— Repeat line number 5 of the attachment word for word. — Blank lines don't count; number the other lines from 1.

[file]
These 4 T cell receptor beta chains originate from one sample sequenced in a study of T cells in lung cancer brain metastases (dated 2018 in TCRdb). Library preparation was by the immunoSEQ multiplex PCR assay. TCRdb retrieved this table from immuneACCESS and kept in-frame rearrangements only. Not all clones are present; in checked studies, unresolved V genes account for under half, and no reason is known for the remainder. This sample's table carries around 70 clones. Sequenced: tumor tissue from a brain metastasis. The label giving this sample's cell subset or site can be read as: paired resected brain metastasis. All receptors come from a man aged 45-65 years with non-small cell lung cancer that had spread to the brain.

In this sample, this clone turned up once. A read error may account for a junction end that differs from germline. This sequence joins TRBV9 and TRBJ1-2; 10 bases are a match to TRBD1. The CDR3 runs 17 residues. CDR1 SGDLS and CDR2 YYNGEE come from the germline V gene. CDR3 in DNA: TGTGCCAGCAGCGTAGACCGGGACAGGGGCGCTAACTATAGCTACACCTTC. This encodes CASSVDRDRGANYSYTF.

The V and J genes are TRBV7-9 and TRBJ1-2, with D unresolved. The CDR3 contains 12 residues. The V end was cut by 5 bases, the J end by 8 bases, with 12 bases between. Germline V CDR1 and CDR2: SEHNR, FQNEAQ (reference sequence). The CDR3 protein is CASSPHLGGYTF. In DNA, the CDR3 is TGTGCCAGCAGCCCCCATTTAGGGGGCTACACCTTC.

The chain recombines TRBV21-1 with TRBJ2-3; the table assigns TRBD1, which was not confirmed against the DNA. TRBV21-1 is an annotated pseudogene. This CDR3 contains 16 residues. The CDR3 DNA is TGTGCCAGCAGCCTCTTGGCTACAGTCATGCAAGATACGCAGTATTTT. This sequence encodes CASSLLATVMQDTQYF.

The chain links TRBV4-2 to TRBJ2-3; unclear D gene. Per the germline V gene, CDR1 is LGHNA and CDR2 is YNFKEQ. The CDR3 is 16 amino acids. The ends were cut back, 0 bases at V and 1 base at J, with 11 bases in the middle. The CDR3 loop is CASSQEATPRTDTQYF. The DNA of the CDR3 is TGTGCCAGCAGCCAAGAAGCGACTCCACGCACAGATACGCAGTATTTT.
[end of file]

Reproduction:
The chain links TRBV4-2 to TRBJ2-3; unclear D gene. Per the germline V gene, CDR1 is LGHNA and CDR2 is YNFKEQ. The CDR3 is 16 amino acids. The ends were cut back, 0 bases at V and 1 base at J, with 11 bases in the middle. The CDR3 loop is CASSQEATPRTDTQYF. The DNA of the CDR3 is TGTGCCAGCAGCCAAGAAGCGACTCCACGCACAGATACGCAGTATTTT.